When the news is scary, here’s how I care for my kids’ hearts and minds as a Black mom

Talk with them, not at them. Make this a conversation they want to participate in—and further it with everyone in their lives as they grow.

caring for black childrens mental health

In these stressful and challenging times, children need help coping with their emotions, especially Black children. They may see protests on the news, upset parents, and wonder how to make sense of it all. Some are even attending peaceful protests.

For toddlers and young children, common behavioral problems arise when they don't have the skills to assess what they're thinking, how they're feeling or the impact these thoughts and feelings are having on how they behave. It's up to parents to care for their children's mental and emotional health, especially when the news cycle is scary—or when we're having one of many necessary conversations about race.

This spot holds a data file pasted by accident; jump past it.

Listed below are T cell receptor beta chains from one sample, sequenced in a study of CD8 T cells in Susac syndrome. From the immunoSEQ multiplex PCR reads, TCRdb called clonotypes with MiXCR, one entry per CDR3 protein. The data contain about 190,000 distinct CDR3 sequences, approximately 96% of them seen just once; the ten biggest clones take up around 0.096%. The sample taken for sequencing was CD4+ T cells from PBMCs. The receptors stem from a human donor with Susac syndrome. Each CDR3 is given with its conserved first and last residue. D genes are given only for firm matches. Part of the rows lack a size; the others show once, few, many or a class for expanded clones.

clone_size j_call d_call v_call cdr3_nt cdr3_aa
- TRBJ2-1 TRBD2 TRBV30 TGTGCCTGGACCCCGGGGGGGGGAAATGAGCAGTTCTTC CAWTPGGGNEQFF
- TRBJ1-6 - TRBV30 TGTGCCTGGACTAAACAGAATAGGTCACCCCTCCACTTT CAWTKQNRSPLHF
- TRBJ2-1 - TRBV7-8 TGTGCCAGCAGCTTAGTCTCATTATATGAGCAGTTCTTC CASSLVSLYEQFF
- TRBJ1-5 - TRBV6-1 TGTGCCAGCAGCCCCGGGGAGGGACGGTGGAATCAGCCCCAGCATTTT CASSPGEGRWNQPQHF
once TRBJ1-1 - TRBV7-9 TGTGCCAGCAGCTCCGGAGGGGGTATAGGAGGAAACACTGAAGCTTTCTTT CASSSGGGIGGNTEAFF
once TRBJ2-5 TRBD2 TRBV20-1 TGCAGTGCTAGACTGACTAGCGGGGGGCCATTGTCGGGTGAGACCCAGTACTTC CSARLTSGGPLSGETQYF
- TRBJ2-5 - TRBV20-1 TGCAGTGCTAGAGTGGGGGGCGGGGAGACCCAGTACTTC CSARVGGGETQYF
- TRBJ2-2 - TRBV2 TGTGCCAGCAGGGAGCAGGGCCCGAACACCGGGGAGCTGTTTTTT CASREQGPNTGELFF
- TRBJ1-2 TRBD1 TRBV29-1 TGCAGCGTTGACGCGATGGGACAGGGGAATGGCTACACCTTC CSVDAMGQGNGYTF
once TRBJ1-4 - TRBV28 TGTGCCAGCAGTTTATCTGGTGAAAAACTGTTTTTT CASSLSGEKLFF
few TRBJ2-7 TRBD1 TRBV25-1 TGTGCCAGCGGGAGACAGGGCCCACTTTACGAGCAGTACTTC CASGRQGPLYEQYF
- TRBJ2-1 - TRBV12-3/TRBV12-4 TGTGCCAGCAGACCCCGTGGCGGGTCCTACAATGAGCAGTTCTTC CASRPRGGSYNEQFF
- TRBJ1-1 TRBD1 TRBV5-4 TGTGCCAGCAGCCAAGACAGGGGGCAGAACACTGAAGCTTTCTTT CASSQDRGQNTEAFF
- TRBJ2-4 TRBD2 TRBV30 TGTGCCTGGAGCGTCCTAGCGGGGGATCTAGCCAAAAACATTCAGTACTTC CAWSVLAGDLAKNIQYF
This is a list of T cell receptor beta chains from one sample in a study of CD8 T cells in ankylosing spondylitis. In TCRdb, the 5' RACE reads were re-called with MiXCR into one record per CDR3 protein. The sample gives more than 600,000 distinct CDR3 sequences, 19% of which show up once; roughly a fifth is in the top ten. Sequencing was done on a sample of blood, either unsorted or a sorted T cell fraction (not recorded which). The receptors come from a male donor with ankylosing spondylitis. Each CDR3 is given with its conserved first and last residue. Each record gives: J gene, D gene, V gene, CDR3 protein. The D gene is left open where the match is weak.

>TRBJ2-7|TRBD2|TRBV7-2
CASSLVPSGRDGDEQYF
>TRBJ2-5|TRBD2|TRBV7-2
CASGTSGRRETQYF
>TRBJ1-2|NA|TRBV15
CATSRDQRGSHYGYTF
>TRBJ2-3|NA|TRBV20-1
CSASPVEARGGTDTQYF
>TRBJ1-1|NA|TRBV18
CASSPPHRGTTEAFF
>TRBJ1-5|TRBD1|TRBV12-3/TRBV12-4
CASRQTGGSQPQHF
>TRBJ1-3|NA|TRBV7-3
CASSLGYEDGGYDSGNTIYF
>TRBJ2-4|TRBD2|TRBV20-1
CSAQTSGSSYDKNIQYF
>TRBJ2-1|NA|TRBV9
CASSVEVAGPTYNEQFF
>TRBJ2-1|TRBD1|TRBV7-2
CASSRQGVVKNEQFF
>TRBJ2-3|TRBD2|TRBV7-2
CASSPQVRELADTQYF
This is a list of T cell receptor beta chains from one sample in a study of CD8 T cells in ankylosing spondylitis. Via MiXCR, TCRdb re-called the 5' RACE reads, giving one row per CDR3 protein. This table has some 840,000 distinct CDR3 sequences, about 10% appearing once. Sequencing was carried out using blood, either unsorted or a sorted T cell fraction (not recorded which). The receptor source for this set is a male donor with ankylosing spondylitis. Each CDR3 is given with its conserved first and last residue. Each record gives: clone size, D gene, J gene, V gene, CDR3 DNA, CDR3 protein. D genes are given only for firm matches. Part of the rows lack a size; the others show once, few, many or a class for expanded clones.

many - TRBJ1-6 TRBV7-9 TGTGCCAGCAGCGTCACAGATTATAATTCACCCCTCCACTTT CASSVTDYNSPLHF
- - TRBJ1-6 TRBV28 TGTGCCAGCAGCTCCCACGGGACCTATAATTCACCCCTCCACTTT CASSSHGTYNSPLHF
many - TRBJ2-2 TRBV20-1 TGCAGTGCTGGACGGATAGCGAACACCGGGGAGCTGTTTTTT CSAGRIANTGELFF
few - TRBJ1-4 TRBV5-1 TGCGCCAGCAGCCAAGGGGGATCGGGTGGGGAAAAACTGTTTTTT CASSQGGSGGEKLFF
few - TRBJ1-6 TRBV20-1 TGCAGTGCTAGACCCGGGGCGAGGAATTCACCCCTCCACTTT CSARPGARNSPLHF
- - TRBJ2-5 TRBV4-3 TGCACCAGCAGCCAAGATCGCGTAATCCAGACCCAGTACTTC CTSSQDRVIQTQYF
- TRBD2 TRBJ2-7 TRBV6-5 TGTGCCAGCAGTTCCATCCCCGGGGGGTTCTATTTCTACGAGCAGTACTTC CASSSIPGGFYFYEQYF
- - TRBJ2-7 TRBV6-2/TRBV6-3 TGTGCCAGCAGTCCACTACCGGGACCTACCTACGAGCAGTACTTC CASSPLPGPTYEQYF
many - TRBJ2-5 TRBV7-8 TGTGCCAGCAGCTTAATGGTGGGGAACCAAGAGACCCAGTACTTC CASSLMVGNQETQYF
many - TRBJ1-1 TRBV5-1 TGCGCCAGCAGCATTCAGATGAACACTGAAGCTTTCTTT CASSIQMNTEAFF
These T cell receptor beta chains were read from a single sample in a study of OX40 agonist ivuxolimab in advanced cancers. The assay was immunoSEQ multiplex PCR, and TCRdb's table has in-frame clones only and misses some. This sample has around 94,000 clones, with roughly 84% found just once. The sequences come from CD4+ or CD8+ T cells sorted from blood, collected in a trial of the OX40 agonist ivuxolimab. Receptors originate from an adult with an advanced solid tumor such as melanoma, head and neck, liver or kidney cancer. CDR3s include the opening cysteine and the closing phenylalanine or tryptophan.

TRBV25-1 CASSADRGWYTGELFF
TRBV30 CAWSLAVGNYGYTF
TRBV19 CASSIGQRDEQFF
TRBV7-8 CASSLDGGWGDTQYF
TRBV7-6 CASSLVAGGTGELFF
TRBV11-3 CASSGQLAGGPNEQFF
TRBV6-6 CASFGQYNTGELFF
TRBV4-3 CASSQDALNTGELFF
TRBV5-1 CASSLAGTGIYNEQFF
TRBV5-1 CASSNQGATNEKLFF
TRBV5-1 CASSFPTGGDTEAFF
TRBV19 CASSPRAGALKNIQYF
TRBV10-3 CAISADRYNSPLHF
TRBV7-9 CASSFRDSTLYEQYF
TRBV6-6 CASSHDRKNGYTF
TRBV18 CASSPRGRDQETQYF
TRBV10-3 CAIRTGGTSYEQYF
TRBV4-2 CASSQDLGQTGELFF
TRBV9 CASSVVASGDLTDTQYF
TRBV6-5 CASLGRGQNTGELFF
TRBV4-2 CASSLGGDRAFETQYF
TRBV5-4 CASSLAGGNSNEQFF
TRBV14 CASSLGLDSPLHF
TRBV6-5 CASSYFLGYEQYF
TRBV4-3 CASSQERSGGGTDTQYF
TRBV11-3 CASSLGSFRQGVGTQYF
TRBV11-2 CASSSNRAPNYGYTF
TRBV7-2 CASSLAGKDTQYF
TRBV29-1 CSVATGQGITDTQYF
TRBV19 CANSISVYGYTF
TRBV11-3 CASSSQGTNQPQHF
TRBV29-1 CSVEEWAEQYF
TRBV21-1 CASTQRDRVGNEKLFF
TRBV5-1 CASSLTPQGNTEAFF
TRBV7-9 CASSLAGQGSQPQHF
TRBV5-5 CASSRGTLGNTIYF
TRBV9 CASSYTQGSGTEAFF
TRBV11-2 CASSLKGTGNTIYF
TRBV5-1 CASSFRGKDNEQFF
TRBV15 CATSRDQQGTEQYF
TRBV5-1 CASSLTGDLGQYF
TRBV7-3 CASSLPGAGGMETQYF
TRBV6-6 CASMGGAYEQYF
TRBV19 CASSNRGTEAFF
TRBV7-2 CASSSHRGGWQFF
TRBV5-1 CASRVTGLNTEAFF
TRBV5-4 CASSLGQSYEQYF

Black parents' race conversations with their kids are wide-ranging—we talk about our own family, but also white people and other facets of life. We explain. We educate. We sigh with frustration. And then we send our kids back into the world and wait for the next race conversation. Race weighs heavily on Black parents' minds.

Here are tips I've learned while raising four children and caring for their mental and emotional health while teaching them about race:

Acknowledge what you are feeling first as a parent.

Know what you are feeling and why you feel the way you do. Be clear on the thoughts and feelings you are experiencing and what those thoughts and feelings mean to you.